After living in Hong Kong throughout the 2019 protests, Andrew Firbank revisits the cause and effect of a political movement that was led by students and felt across the globe.
In 1997 Britain agreed to give Hong Kong back to China. This created a strange situation. First, Hong Kong would enjoy 50 years of relative self-determination. The people could preserve their unique way of life, retain British-style rule of law and there was even a promise of universal suffrage, i.e. the right to vote. After that, the handover would complete in 2047. Hong Kong would lose its autonomy and fall in line with the rest of China’s cities.
When asking friends in Hong Kong about their future plans, I sometimes mentioned that looming date. Most had decided to leave safely in advance, well aware of China’s ability to erode and replace non-conforming cultures.
Then, in early 2019, an extradition bill was proposed in Hong Kong. This wouldn’t be remarkable for most countries. It would just mean that people could be sent from Hong Kong to face justice for crimes they committed abroad. For locals, however, this was a huge red flag. Although it was announced after a Hong Kong citizen murdered his girlfriend in Taiwan, the extradition bill would also apply to China. As such, if a Hong Kong citizen broke a law whilst in China, they could be sent there to face punishment. With a huge, ill-defined list of criminal offences in China, a conviction rate of 99.9% in Chinese courts and a compliant Hong Kong government in office, this could spell disaster for local freedoms. Key pro-democracy figures might start to vanish, extradited across a Chinese border for imagined crimes.
After the bill was proposed, sporadic protests followed. I was aware of them but didn’t take much notice. I’d moved to Hong Kong in 2016, and protests seemed commonplace, as ubiquitous as food stalls nestled under skyscrapers. It wasn’t until a million people took to the streets on June 9th that I finally did my research into the extradition bill. On June 16th, better informed, I borrowed a black T-shirt and joined a river of two million flowing steadily towards Hong Kong’s government building in Admiralty. There were elderly protesters, disabled protesters, foreign protesters, and even newborn protesters, but undoubtedly the majority were young students.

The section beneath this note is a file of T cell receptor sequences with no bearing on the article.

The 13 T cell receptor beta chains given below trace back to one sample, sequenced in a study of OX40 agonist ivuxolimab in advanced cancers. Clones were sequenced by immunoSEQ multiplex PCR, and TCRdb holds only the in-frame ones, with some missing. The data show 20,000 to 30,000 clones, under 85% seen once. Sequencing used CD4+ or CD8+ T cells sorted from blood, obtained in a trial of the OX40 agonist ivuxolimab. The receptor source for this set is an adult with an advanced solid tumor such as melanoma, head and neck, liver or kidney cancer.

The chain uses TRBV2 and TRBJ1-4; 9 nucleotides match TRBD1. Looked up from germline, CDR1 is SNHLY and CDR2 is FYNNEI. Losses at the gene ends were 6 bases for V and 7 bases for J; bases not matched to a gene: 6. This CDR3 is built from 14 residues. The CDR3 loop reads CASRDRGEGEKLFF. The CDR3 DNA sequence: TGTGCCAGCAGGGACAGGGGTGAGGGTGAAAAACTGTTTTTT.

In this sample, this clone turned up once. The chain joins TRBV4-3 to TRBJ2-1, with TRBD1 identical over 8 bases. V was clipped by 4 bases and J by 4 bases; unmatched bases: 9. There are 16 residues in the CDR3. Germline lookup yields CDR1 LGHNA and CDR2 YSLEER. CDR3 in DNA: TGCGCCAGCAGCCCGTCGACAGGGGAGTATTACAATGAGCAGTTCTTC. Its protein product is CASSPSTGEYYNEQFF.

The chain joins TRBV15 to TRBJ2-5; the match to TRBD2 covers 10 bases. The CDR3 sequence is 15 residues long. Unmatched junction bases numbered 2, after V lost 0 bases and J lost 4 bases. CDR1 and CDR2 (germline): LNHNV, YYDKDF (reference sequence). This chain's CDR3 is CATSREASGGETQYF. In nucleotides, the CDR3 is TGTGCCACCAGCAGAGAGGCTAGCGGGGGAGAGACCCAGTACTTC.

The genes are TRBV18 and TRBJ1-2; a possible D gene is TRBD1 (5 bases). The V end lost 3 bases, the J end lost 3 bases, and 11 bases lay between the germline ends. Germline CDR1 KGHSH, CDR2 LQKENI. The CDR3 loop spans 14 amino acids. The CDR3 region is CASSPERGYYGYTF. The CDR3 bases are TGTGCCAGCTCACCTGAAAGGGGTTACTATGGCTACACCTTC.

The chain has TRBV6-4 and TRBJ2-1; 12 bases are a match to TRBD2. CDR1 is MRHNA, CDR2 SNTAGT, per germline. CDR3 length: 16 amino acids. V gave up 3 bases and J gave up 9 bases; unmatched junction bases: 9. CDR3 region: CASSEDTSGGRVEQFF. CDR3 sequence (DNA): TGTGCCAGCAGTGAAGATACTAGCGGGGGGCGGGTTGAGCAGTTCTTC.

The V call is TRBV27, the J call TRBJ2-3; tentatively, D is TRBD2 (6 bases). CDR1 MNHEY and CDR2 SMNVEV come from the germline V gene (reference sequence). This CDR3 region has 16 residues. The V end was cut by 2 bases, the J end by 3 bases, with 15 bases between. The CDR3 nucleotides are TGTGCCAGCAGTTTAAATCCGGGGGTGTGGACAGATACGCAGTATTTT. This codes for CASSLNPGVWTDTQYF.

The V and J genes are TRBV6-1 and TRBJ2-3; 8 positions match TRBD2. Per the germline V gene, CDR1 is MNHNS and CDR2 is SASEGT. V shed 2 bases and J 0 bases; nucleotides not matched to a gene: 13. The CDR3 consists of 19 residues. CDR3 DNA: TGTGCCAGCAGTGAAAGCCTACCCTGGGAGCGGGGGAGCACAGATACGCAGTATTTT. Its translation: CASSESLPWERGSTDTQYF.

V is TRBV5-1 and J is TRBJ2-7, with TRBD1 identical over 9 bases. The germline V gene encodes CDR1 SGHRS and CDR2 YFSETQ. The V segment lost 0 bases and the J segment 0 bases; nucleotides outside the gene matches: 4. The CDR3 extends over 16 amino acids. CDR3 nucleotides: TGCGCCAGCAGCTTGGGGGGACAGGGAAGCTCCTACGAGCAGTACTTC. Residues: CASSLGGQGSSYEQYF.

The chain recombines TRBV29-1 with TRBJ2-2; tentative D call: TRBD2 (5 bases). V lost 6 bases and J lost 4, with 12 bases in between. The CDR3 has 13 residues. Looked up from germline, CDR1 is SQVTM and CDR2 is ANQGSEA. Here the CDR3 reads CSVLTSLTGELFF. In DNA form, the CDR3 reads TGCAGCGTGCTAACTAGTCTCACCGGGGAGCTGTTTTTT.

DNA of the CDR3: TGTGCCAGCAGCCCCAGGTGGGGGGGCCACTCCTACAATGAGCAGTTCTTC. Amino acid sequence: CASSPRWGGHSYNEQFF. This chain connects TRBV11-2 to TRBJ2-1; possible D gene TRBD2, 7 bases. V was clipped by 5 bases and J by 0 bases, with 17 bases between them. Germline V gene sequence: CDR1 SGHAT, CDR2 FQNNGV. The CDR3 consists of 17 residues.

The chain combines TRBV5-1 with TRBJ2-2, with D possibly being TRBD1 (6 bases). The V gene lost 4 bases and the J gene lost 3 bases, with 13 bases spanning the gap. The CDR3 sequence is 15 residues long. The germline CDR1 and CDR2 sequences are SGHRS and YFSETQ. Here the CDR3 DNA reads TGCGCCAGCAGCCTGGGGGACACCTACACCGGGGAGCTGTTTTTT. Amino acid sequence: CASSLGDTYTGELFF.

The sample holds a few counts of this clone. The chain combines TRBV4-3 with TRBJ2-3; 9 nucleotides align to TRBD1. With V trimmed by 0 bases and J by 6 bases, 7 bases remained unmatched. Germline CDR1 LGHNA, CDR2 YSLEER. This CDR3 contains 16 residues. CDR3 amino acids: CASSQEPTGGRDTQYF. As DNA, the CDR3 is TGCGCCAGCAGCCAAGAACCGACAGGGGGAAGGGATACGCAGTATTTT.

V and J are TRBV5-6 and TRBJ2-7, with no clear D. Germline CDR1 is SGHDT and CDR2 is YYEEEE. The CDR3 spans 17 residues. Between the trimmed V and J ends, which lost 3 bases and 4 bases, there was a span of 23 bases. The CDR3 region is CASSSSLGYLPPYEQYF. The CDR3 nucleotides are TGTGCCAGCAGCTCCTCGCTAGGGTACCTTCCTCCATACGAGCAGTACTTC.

Extra momentum for the protest movement arrived with the summer holidays. People of all ages and backgrounds continued to march, but now school and university students had time to take action on weekdays, with protests becoming near daily. Their voices amplified five demands: (1) Full withdrawal of the extradition bill, (2) Retraction of the characterisation of protesters as ‘rioters’, a term carrying a much harsher prison sentence, (3) Release of imprisoned protesters, (4) An independent inquiry into police brutality, (5) Universal suffrage.
Undeterred by increasingly violent crackdowns from police and triad gangs, students sourced inspiration from local icon, Bruce Lee. “Be formless, shapeless – like water”. Protests appeared seemingly from nowhere and dispersed just as fast, aided by bizarre technologies. Pokémon Go was repurposed as a mapping tool. Placing a poisonous ‘Wheezing’ Pokémon on the app told those nearby that tear gas had been fired there. Meanwhile, a back-to-basics approach was favoured by those away from the frontline. Lennon Walls flowered overnight and were torn down in the mornings. Each evening at 10pm, cries for freedom echoed across Hong Kong’s skyline.
Of course, student protests weren’t born in Hong Kong. They are a global phenomenon, entrenched in the history of all nations with an informed student population. From the Vietnam War to climate change, students often lead public outcry for societal change. Suppression isn’t new either. In 1968 Mexican student protests demanded their government reduce authoritarianism and were violently silenced in response. Students protesting in Tiananmen Square met the same fate in 1989.
Something that did make the Hong Kong student protests unique was the nature of the handover to China. Hong Kong’s children had essentially been born into a culture with an expiration date. The students that took to the streets, some not even teenagers, were not just protesting for legal freedoms but also for the essence of their home.
Ultimately, any victories won by the protest movement were short lived. The extradition bill was finally withdrawn in September 2019, but by then demands for democratic freedoms and inquiries into police brutality were the main focus. In June 2020, a new national security law stripped Hong Kong citizens of far more than they had gained. Protests continue to occur in Hong Kong even today, but demonstrations are far smaller and punishments are far harsher.
So, was it worth it? Looking back, the protest movement may have hastened the inevitable. A city succumbed to a superpower. But although they may not have succeeded in their goals, the student protesters of Hong Kong undoubtedly set a modern precedent for student defiance. With many other nations taking alarming turns towards authoritarianism, their legacy is likely to live on.